Friday, February 5, 2010

Women of Cover

In my community there are at least three distinct religious groups of women covering: two in the Christian tradition and one in the Islamic tradition. Our Islamic ladies wear the headscarves sometimes with abaya or long dusters, and sometimes in regular western clothing. One Christian group wears prayer caps with long dresses and capes. The other tends toward the long denim skirts and kerchiefs. These women are respected in our community and while they tend to be devoted to home and family, many do work outside the home AND run businesses here both as individuals and as part of their families.

We do not have any fundamentalist Mormons here. My Jewish friend, strangely, is the only person I have ever heard snipe about the dress code of our covered friends. This goes along with her well meaning but unfortunate lack of tact. I do not think there are any Orthodox Jews here or we would see the requisite wigged married ladies.

Because I am old, I have been exposed to other head covering traditions such as in the Catholic church, yes I am old enough to have attended a Catholic wedding mass, be named for a Catholic Saint (subconsciously, I think, by Mother), and be familiar with the Catholic Mantilla. Mother briefly attended Catholic nursing school before being dismissed by the assistant Mother Superior for (choose any of the following): a) walking in the convent halls in only her underwear (this may have something else to do with my interest in the history of underwear!), b) drag racing on Saturday nights, c) Coming to Sunday Mass so drunk she could not say the Rosary, d) Her older brother calling the school and asking, "Is this the Catholic whorehouse?", or e) some combination or all of the above. Mind you, Mother was not Catholic, nor was I baptized Catholic. Nevertheless, Catholicism is a part of the family tradition. It is also the tradition I married into.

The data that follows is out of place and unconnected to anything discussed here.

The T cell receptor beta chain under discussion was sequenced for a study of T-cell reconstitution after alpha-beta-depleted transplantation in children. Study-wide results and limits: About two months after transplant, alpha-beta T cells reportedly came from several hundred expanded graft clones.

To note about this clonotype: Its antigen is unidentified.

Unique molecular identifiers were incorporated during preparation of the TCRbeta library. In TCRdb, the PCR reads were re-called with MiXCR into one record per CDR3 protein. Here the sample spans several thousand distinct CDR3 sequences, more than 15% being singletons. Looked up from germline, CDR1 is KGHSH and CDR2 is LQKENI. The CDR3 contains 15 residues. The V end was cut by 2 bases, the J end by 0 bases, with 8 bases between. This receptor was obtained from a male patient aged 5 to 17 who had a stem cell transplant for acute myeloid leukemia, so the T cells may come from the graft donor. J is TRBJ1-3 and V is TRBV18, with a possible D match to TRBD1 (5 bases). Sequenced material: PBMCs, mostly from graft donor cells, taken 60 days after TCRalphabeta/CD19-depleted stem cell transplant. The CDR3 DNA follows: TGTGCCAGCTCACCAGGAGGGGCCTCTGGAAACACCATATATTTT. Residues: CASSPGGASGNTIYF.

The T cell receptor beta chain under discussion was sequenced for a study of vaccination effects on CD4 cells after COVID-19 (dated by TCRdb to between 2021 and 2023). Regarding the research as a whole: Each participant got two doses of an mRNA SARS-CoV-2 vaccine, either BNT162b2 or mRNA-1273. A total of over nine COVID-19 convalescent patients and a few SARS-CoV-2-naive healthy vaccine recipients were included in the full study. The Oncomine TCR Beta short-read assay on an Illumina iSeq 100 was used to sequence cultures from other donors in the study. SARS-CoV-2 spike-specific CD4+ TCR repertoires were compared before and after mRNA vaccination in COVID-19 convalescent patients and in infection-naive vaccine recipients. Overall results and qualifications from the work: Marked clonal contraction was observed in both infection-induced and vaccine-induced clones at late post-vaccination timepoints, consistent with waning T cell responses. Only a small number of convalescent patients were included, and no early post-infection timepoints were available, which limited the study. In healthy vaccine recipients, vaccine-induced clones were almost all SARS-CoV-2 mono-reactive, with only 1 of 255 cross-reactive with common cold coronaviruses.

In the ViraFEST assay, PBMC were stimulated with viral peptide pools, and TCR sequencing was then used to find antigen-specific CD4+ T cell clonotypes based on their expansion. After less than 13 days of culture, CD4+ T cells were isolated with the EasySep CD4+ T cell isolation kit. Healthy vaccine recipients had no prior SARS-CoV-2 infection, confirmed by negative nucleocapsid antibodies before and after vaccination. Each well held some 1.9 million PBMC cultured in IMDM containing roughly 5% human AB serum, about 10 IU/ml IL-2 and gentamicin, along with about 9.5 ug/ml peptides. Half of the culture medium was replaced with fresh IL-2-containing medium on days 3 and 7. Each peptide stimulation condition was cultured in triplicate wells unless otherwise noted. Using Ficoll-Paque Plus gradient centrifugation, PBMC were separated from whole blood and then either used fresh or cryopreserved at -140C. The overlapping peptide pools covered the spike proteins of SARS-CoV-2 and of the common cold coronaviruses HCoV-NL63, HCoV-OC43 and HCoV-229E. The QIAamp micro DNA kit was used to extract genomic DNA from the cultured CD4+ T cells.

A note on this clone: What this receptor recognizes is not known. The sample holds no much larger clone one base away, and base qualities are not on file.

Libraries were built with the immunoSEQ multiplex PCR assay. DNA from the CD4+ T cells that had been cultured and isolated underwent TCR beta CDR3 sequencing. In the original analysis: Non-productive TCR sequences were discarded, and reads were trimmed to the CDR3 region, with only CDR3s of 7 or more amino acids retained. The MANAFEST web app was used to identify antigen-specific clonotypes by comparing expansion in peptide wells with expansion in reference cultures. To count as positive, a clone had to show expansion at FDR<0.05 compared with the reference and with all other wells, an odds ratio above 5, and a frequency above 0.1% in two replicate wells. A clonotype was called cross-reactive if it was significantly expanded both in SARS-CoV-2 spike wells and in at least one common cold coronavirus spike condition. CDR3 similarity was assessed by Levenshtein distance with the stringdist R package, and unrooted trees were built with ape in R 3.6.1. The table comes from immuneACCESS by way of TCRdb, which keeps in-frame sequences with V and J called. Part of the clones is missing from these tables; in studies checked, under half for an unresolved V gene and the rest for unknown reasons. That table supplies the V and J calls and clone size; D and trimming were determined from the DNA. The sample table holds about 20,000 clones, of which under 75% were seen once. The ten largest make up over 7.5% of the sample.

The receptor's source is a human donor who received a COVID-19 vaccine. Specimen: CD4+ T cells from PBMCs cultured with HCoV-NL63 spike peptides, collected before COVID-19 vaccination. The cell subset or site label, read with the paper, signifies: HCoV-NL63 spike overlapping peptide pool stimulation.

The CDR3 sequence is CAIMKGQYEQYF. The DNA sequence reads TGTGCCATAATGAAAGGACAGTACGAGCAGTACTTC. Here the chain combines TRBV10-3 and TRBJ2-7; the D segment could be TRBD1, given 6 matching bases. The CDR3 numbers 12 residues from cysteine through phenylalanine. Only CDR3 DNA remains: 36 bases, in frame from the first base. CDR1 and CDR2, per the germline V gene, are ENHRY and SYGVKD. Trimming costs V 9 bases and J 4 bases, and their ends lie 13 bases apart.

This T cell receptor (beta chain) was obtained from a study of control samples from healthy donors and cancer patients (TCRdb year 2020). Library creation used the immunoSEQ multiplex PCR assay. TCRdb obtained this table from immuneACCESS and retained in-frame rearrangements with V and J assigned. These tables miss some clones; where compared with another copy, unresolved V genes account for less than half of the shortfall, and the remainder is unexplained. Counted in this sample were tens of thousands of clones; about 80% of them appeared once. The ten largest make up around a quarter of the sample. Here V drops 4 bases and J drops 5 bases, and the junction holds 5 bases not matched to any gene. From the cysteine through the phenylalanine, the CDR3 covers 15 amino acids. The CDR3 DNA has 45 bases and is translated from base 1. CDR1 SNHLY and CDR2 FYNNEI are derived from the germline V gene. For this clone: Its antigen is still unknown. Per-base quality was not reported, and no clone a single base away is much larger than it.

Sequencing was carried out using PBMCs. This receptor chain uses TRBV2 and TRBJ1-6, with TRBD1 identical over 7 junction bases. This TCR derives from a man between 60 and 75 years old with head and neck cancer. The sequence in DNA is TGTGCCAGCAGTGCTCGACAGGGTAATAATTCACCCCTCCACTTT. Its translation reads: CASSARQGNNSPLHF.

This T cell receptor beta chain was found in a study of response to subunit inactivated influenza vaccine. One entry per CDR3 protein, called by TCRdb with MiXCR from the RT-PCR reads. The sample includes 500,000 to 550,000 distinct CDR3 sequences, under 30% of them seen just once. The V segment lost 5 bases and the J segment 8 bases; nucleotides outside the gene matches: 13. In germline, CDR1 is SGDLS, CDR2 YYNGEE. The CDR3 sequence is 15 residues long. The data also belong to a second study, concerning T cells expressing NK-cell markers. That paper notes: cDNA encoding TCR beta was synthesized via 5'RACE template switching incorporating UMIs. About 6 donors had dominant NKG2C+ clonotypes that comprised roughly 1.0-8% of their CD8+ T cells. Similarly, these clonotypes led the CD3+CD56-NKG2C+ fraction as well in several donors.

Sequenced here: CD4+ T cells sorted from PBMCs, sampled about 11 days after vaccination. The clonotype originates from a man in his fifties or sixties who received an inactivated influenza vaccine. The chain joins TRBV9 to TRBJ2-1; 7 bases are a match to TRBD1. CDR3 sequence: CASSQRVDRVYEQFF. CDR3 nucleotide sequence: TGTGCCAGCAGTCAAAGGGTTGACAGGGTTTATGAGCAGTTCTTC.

I had a lot of misconceptions. I met a beloved customer who shared with me her true and abiding Catholic faith and how a devout, pious modern Catholic lives. It was eye opening and nourishing. There is a lot of diversity in Catholicism and some of that diversity is finding expression in a return to more traditional practices such as women wearing the head covering.

As I have experienced my friends and neighbors who cover, I do not find oppression. I do not find oppression myself in being a woman of cover. And, I believe more and more women of many faiths are choosing to cover both in worship and in daily life as a statement of faith and identity. However, I do believe many people feel threatened by covering women because it distresses their own secular identities. This has even been raised as a possible source for the head covering conflict in France, as it is a difficult reminder for some of the influence and power of the Catholic church.

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